Adopting Microservices: Getting Started with Implementation
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We’ve been talking a lot about why organizations should adopt microservices and use a four-tier architecture when building applications and websites. Microservices enable architects, developers, and engineers to keep pace with the demand for new app functionality and better performance across distributed experiences and devices. They provide technology that is independent, flexible, resilient, easy to deploy, organizationally aligned, and easily composed.
Readings in Design, Development, and Adoption of Microservices
Before we begin talking about implementation of a microservices architecture, I’d like to share some reference books that I’ve found to be helpful. Although these books aren’t specifically about “microservices,” they explain the design and development processes that are core components of a microservices architecture and approach to modern application development.
- REST in Practice: Hypermedia and Systems Architecture by Jim Webber, Savas Parastatidis, and Ian Robinson
This book explains and demonstrates how to use a REST API system to create elegant and simple distributed systems. Specifically, it provides examples, techniques, and best practices to solve infrastructure challenges as companies expand and grow rapidly.
- Enterprise Integration Patterns: Designing, Building, and Deploying Messaging Solutions by Gregor Hohpe and Bobby Woolf
This book explores best practices for planning and designing systems to deploy and continuously integrate applications. The authors use a technical vocabulary and visual notation framework to describe large-scale integration solutions across many technologies including JMS, MSMQ, TIBCO ActiveEnterprise, Microsoft BizTalk, SOAP, and XSL.
- The Modern Firm: Organizational Design for Performance and Growth by John Roberts
This book differs from the others in focusing on the business and team structures that are best suited for a microservices-oriented application development process. It explores routines, processes, and corporate cultures that contribute to performance and growth.
- Release It! Design and Deploy Production-Ready Software by Michael T. Nygard
One of the largest challenges companies have is that they wait too long to deploy new features or products. This book explains the concept of releasing new code and design once it’s production-ready through the use of modern best practices like microservices and continuous integration.
Microservices Processes and Tools
Your core microservices are only part of a complete application development and delivery architecture. You also need to choose tools for inter-service communication, traffic monitoring, failure detection, and other functions. Here are some types of software and specific tools that can help you transition to a microservices implementation.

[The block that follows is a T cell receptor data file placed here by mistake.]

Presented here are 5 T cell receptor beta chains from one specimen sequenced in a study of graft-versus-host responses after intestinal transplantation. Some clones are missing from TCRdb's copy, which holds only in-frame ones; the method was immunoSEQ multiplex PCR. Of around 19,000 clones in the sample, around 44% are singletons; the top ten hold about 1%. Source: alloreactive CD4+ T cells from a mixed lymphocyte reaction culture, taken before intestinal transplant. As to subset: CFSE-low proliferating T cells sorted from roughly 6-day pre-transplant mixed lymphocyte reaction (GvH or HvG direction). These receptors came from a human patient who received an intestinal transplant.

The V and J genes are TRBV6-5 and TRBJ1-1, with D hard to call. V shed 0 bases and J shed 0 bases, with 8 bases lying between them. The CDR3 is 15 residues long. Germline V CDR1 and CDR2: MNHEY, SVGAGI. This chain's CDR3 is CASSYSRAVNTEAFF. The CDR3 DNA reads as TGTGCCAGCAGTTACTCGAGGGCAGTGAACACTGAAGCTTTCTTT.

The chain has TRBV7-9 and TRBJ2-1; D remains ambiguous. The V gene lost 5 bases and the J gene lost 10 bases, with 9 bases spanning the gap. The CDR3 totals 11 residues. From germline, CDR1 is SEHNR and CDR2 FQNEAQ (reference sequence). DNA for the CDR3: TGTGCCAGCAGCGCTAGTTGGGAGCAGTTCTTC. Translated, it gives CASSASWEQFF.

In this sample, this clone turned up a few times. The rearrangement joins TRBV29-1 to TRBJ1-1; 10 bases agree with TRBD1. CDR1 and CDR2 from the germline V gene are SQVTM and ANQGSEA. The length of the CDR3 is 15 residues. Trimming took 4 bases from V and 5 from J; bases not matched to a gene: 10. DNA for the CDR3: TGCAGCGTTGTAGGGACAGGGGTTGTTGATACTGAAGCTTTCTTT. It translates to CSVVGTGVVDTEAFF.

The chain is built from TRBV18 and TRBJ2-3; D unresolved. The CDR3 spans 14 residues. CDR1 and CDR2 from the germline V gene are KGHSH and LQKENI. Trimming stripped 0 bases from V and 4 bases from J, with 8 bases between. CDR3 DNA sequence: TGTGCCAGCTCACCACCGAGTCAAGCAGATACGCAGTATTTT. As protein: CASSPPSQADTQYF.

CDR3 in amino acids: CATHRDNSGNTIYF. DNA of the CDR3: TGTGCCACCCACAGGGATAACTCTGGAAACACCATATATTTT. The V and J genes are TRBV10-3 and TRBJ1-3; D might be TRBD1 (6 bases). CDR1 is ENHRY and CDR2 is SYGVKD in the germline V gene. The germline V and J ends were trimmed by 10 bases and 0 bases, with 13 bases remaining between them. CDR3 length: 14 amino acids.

Open Source Software
If you’re building microservices based applications, you will find that much of the best code is open source. Much of this code was written, or has significant extensions or contributions from companies with top-notch technical talent, like Google, LinkedIn, Netflix, and Twitter. Because of the nature of these companies, these projects are usually built with scalability and extensibility in mind. All of this makes the software development landscape very different from ten or fifteen years ago, when you needed a big team and lots of money just to buy the software, let alone the hardware. There’s no long procurement cycle or waiting for vendors to incorporate the features you need. You can change and extend the software yourself.
External and Internal Communication Protocols
For high-speed communication between microservices within the context of an application, however, neither JSON nor XML is efficient enough. Here you want more compact binary-encoded data. Commonly used tools include Protocol Buffers from Google, and Thrift and Avro from Apache. A newer protocol is Simple Binary Encoding from Real Logic Limited, which is reportedly about 20 times faster than Protocol Buffers.
Using binary encoding does mean that there has to be a library for consuming the microservice API. You might not want to write the library yourself, because you feel the API is already self-describing. The danger, though, is that the person who steps in and writes it (say, a developer of a consuming application) usually doesn’t understand the microservice as well as you and is less likely to get things like error handling correct. You end up being encouraged to adopt and maintain a library that you didn’t write.